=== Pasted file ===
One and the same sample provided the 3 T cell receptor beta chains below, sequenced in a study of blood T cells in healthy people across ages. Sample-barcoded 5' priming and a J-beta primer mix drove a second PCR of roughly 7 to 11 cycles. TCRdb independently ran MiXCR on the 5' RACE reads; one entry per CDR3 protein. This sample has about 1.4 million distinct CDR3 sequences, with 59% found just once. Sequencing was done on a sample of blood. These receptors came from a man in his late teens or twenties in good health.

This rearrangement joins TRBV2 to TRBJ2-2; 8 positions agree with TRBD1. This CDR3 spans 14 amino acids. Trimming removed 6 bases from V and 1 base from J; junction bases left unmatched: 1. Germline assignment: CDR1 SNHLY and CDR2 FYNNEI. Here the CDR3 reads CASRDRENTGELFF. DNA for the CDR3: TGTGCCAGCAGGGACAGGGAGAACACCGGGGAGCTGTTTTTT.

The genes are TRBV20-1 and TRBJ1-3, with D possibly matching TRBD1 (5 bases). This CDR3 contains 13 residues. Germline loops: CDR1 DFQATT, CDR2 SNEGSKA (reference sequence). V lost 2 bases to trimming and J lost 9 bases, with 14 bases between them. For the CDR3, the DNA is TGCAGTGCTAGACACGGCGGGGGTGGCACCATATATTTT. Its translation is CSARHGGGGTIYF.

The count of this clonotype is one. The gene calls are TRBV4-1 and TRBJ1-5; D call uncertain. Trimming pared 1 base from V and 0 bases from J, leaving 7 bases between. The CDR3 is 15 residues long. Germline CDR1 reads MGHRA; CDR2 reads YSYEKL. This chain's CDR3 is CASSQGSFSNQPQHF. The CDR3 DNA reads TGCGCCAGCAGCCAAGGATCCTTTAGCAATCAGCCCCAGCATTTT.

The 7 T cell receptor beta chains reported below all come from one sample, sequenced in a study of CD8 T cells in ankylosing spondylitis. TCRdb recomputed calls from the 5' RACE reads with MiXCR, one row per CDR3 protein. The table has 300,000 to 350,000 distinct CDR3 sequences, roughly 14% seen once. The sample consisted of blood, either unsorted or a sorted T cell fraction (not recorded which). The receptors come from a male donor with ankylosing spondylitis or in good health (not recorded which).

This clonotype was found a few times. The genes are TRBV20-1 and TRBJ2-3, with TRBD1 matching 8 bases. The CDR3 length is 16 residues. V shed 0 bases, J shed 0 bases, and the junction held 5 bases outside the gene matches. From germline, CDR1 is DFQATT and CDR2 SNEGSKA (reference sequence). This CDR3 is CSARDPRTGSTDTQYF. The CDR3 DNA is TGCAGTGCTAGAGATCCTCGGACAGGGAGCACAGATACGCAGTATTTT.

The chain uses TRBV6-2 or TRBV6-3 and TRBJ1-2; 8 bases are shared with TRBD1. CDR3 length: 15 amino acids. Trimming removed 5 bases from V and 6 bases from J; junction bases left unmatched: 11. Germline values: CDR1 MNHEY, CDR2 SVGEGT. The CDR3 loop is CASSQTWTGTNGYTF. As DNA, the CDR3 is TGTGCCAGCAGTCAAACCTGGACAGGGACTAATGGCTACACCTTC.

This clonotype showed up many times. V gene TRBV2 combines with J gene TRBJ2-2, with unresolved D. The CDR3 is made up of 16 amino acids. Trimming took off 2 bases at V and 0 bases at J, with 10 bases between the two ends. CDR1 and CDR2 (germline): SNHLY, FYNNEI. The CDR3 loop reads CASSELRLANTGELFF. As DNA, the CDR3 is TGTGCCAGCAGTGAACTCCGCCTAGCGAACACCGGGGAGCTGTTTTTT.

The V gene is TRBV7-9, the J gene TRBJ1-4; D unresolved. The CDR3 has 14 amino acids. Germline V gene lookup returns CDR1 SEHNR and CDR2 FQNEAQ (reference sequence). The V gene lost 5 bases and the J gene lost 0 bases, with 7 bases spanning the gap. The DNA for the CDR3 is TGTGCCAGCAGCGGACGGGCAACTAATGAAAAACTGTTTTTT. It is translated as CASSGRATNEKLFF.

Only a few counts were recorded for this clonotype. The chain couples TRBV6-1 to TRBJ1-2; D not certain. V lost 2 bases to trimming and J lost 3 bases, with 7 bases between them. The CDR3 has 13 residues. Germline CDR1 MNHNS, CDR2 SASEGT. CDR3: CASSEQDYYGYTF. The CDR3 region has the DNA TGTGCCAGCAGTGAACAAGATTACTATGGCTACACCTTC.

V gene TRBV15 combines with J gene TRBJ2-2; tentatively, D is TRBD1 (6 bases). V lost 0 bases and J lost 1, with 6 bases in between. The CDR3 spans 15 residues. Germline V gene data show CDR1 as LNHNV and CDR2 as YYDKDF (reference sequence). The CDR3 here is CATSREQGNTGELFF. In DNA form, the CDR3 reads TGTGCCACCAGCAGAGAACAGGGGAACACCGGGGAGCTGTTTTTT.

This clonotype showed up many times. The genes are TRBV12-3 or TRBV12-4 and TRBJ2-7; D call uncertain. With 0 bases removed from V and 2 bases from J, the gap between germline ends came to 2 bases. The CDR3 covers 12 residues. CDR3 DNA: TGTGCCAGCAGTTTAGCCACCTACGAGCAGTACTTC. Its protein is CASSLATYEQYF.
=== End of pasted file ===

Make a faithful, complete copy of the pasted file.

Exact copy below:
One and the same sample provided the 3 T cell receptor beta chains below, sequenced in a study of blood T cells in healthy people across ages. Sample-barcoded 5' priming and a J-beta primer mix drove a second PCR of roughly 7 to 11 cycles. TCRdb independently ran MiXCR on the 5' RACE reads; one entry per CDR3 protein. This sample has about 1.4 million distinct CDR3 sequences, with 59% found just once. Sequencing was done on a sample of blood. These receptors came from a man in his late teens or twenties in good health.

This rearrangement joins TRBV2 to TRBJ2-2; 8 positions agree with TRBD1. This CDR3 spans 14 amino acids. Trimming removed 6 bases from V and 1 base from J; junction bases left unmatched: 1. Germline assignment: CDR1 SNHLY and CDR2 FYNNEI. Here the CDR3 reads CASRDRENTGELFF. DNA for the CDR3: TGTGCCAGCAGGGACAGGGAGAACACCGGGGAGCTGTTTTTT.

The genes are TRBV20-1 and TRBJ1-3, with D possibly matching TRBD1 (5 bases). This CDR3 contains 13 residues. Germline loops: CDR1 DFQATT, CDR2 SNEGSKA (reference sequence). V lost 2 bases to trimming and J lost 9 bases, with 14 bases between them. For the CDR3, the DNA is TGCAGTGCTAGACACGGCGGGGGTGGCACCATATATTTT. Its translation is CSARHGGGGTIYF.

The count of this clonotype is one. The gene calls are TRBV4-1 and TRBJ1-5; D call uncertain. Trimming pared 1 base from V and 0 bases from J, leaving 7 bases between. The CDR3 is 15 residues long. Germline CDR1 reads MGHRA; CDR2 reads YSYEKL. This chain's CDR3 is CASSQGSFSNQPQHF. The CDR3 DNA reads TGCGCCAGCAGCCAAGGATCCTTTAGCAATCAGCCCCAGCATTTT.

The 7 T cell receptor beta chains reported below all come from one sample, sequenced in a study of CD8 T cells in ankylosing spondylitis. TCRdb recomputed calls from the 5' RACE reads with MiXCR, one row per CDR3 protein. The table has 300,000 to 350,000 distinct CDR3 sequences, roughly 14% seen once. The sample consisted of blood, either unsorted or a sorted T cell fraction (not recorded which). The receptors come from a male donor with ankylosing spondylitis or in good health (not recorded which).

This clonotype was found a few times. The genes are TRBV20-1 and TRBJ2-3, with TRBD1 matching 8 bases. The CDR3 length is 16 residues. V shed 0 bases, J shed 0 bases, and the junction held 5 bases outside the gene matches. From germline, CDR1 is DFQATT and CDR2 SNEGSKA (reference sequence). This CDR3 is CSARDPRTGSTDTQYF. The CDR3 DNA is TGCAGTGCTAGAGATCCTCGGACAGGGAGCACAGATACGCAGTATTTT.

The chain uses TRBV6-2 or TRBV6-3 and TRBJ1-2; 8 bases are shared with TRBD1. CDR3 length: 15 amino acids. Trimming removed 5 bases from V and 6 bases from J; junction bases left unmatched: 11. Germline values: CDR1 MNHEY, CDR2 SVGEGT. The CDR3 loop is CASSQTWTGTNGYTF. As DNA, the CDR3 is TGTGCCAGCAGTCAAACCTGGACAGGGACTAATGGCTACACCTTC.

This clonotype showed up many times. V gene TRBV2 combines with J gene TRBJ2-2, with unresolved D. The CDR3 is made up of 16 amino acids. Trimming took off 2 bases at V and 0 bases at J, with 10 bases between the two ends. CDR1 and CDR2 (germline): SNHLY, FYNNEI. The CDR3 loop reads CASSELRLANTGELFF. As DNA, the CDR3 is TGTGCCAGCAGTGAACTCCGCCTAGCGAACACCGGGGAGCTGTTTTTT.

The V gene is TRBV7-9, the J gene TRBJ1-4; D unresolved. The CDR3 has 14 amino acids. Germline V gene lookup returns CDR1 SEHNR and CDR2 FQNEAQ (reference sequence). The V gene lost 5 bases and the J gene lost 0 bases, with 7 bases spanning the gap. The DNA for the CDR3 is TGTGCCAGCAGCGGACGGGCAACTAATGAAAAACTGTTTTTT. It is translated as CASSGRATNEKLFF.

Only a few counts were recorded for this clonotype. The chain couples TRBV6-1 to TRBJ1-2; D not certain. V lost 2 bases to trimming and J lost 3 bases, with 7 bases between them. The CDR3 has 13 residues. Germline CDR1 MNHNS, CDR2 SASEGT. CDR3: CASSEQDYYGYTF. The CDR3 region has the DNA TGTGCCAGCAGTGAACAAGATTACTATGGCTACACCTTC.

V gene TRBV15 combines with J gene TRBJ2-2; tentatively, D is TRBD1 (6 bases). V lost 0 bases and J lost 1, with 6 bases in between. The CDR3 spans 15 residues. Germline V gene data show CDR1 as LNHNV and CDR2 as YYDKDF (reference sequence). The CDR3 here is CATSREQGNTGELFF. In DNA form, the CDR3 reads TGTGCCACCAGCAGAGAACAGGGGAACACCGGGGAGCTGTTTTTT.

This clonotype showed up many times. The genes are TRBV12-3 or TRBV12-4 and TRBJ2-7; D call uncertain. With 0 bases removed from V and 2 bases from J, the gap between germline ends came to 2 bases. The CDR3 covers 12 residues. CDR3 DNA: TGTGCCAGCAGTTTAGCCACCTACGAGCAGTACTTC. Its protein is CASSLATYEQYF.